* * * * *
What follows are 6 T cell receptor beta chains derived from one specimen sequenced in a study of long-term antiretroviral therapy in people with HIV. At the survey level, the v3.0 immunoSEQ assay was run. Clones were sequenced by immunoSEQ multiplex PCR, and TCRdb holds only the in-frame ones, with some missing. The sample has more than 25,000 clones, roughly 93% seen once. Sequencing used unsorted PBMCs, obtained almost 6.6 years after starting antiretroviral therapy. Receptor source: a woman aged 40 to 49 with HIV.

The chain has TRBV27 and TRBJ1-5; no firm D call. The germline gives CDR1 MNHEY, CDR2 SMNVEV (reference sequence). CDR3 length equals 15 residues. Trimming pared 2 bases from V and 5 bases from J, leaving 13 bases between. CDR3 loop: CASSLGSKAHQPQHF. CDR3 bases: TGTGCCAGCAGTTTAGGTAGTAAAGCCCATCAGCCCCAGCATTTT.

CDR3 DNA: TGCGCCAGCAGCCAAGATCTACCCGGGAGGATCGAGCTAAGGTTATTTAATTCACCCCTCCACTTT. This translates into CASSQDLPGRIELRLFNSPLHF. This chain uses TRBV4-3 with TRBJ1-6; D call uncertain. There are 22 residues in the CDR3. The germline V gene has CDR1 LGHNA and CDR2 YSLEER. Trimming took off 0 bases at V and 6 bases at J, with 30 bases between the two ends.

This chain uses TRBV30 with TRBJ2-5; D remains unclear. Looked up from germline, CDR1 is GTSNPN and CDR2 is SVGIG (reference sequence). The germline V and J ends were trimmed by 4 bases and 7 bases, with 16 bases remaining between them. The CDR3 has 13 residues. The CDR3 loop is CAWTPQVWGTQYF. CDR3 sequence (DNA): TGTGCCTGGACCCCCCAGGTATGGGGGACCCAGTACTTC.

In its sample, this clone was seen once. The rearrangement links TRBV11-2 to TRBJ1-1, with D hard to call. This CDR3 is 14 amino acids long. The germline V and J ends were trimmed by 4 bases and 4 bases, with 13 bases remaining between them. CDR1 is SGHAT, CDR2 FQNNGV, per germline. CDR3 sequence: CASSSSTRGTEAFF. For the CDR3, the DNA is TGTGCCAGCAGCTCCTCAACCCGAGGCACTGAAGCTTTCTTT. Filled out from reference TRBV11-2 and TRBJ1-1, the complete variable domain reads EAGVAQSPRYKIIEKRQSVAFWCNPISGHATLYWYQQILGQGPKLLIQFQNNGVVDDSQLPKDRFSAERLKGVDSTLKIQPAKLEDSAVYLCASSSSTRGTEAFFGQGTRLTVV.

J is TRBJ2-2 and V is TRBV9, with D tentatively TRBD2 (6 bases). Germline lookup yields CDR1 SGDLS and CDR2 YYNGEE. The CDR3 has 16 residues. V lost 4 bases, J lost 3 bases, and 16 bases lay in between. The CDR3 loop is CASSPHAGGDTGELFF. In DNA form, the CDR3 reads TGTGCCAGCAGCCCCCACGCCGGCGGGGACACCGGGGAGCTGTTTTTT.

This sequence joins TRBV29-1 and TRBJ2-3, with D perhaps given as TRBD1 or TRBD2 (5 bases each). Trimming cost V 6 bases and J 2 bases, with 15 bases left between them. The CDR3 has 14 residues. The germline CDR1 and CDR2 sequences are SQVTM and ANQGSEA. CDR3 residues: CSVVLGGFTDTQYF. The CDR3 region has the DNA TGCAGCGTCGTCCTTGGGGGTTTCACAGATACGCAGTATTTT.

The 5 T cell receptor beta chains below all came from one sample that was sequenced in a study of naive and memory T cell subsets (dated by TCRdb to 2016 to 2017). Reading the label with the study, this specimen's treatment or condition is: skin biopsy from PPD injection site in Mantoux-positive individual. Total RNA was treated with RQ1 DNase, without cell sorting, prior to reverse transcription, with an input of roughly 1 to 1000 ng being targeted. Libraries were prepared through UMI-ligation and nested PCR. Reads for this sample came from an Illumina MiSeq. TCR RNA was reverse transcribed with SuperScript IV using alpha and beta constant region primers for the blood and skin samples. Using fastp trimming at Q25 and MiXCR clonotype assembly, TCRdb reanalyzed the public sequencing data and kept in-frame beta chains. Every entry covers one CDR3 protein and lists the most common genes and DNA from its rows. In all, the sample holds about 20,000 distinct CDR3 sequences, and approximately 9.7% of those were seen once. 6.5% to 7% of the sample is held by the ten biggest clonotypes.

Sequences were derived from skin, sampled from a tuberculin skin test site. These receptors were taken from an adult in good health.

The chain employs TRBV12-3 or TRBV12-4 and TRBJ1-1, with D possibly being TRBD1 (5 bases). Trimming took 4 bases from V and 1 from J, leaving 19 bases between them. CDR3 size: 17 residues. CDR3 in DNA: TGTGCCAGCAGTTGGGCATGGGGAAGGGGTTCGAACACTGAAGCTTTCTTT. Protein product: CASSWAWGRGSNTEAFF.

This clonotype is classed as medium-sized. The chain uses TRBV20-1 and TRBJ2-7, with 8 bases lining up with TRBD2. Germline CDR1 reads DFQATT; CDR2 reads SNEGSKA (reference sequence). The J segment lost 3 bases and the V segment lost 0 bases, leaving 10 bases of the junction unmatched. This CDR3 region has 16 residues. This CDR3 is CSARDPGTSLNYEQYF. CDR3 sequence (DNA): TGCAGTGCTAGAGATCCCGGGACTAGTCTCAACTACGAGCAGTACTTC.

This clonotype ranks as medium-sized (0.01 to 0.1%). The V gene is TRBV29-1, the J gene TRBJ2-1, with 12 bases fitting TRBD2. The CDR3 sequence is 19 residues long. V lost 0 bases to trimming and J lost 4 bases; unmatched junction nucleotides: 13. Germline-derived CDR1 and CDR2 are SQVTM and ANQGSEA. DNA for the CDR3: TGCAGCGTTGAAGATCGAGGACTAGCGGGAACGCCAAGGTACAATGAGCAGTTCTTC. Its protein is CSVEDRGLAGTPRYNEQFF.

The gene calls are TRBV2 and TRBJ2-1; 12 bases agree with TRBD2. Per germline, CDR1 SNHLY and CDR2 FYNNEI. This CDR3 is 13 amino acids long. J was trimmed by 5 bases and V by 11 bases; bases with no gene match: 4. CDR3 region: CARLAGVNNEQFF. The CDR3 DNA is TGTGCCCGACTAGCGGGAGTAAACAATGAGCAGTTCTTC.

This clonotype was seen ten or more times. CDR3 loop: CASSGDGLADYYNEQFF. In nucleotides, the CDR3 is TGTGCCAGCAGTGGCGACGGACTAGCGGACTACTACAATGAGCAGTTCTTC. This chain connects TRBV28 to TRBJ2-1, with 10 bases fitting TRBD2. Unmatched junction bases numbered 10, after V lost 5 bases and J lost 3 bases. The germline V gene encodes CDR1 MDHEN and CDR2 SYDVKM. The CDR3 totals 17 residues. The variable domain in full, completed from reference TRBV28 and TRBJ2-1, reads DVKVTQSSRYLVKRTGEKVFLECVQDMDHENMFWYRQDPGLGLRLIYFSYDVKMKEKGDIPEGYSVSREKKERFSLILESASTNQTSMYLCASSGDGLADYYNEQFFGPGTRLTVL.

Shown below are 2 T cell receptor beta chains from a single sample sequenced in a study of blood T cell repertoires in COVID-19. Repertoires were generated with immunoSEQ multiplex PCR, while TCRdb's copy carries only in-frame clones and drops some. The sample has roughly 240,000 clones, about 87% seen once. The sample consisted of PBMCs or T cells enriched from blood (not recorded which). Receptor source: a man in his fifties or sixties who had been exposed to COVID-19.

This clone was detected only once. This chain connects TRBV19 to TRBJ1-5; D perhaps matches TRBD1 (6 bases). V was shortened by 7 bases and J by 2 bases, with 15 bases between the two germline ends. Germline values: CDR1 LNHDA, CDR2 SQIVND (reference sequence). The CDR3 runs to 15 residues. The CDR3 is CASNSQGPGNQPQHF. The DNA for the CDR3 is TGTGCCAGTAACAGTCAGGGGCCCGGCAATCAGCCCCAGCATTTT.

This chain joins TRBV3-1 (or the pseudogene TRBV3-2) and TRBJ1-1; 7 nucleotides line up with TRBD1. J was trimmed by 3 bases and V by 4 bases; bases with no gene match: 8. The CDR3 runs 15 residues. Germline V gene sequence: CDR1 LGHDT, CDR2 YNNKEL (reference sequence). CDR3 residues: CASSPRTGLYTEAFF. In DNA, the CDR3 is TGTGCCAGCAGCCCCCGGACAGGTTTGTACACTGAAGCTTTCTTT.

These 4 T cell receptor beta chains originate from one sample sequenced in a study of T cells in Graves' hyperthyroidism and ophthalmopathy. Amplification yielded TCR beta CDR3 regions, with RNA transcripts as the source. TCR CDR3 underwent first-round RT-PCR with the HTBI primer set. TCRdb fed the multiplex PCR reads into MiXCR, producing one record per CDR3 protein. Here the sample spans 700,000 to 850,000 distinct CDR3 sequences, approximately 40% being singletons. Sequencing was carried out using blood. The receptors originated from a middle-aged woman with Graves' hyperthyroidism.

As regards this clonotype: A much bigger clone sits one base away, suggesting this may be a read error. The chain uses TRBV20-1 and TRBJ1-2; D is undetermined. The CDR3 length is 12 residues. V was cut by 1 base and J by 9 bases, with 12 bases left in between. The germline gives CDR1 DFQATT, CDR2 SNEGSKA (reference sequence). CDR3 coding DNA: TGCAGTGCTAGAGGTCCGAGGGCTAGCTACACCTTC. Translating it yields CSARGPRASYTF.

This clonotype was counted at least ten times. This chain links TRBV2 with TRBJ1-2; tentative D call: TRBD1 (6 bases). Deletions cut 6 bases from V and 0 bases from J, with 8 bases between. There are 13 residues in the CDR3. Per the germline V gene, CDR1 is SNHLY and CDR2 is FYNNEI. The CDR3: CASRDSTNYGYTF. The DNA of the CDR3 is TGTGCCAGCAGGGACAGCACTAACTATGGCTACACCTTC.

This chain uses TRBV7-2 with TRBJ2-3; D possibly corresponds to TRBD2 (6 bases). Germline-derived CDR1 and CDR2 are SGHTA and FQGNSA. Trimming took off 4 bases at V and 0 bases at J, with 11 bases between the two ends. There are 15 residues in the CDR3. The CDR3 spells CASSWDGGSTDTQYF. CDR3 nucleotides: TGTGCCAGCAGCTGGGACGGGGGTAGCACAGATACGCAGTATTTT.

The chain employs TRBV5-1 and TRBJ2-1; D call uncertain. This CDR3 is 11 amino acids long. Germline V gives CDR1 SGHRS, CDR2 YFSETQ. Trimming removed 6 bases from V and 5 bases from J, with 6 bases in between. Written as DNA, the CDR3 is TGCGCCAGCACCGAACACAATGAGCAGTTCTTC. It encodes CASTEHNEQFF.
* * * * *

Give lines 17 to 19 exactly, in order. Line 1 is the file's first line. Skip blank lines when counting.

This chain joins TRBV3-1 (or the pseudogene TRBV3-2) and TRBJ1-1; 7 nucleotides line up with TRBD1. J was trimmed by 3 bases and V by 4 bases; bases with no gene match: 8. The CDR3 runs 15 residues. Germline V gene sequence: CDR1 LGHDT, CDR2 YNNKEL (reference sequence). CDR3 residues: CASSPRTGLYTEAFF. In DNA, the CDR3 is TGTGCCAGCAGCCCCCGGACAGGTTTGTACACTGAAGCTTTCTTT.

These 4 T cell receptor beta chains originate from one sample sequenced in a study of T cells in Graves' hyperthyroidism and ophthalmopathy. Amplification yielded TCR beta CDR3 regions, with RNA transcripts as the source. TCR CDR3 underwent first-round RT-PCR with the HTBI primer set. TCRdb fed the multiplex PCR reads into MiXCR, producing one record per CDR3 protein. Here the sample spans 700,000 to 850,000 distinct CDR3 sequences, approximately 40% being singletons. Sequencing was carried out using blood. The receptors originated from a middle-aged woman with Graves' hyperthyroidism.

As regards this clonotype: A much bigger clone sits one base away, suggesting this may be a read error. The chain uses TRBV20-1 and TRBJ1-2; D is undetermined. The CDR3 length is 12 residues. V was cut by 1 base and J by 9 bases, with 12 bases left in between. The germline gives CDR1 DFQATT, CDR2 SNEGSKA (reference sequence). CDR3 coding DNA: TGCAGTGCTAGAGGTCCGAGGGCTAGCTACACCTTC. Translating it yields CSARGPRASYTF.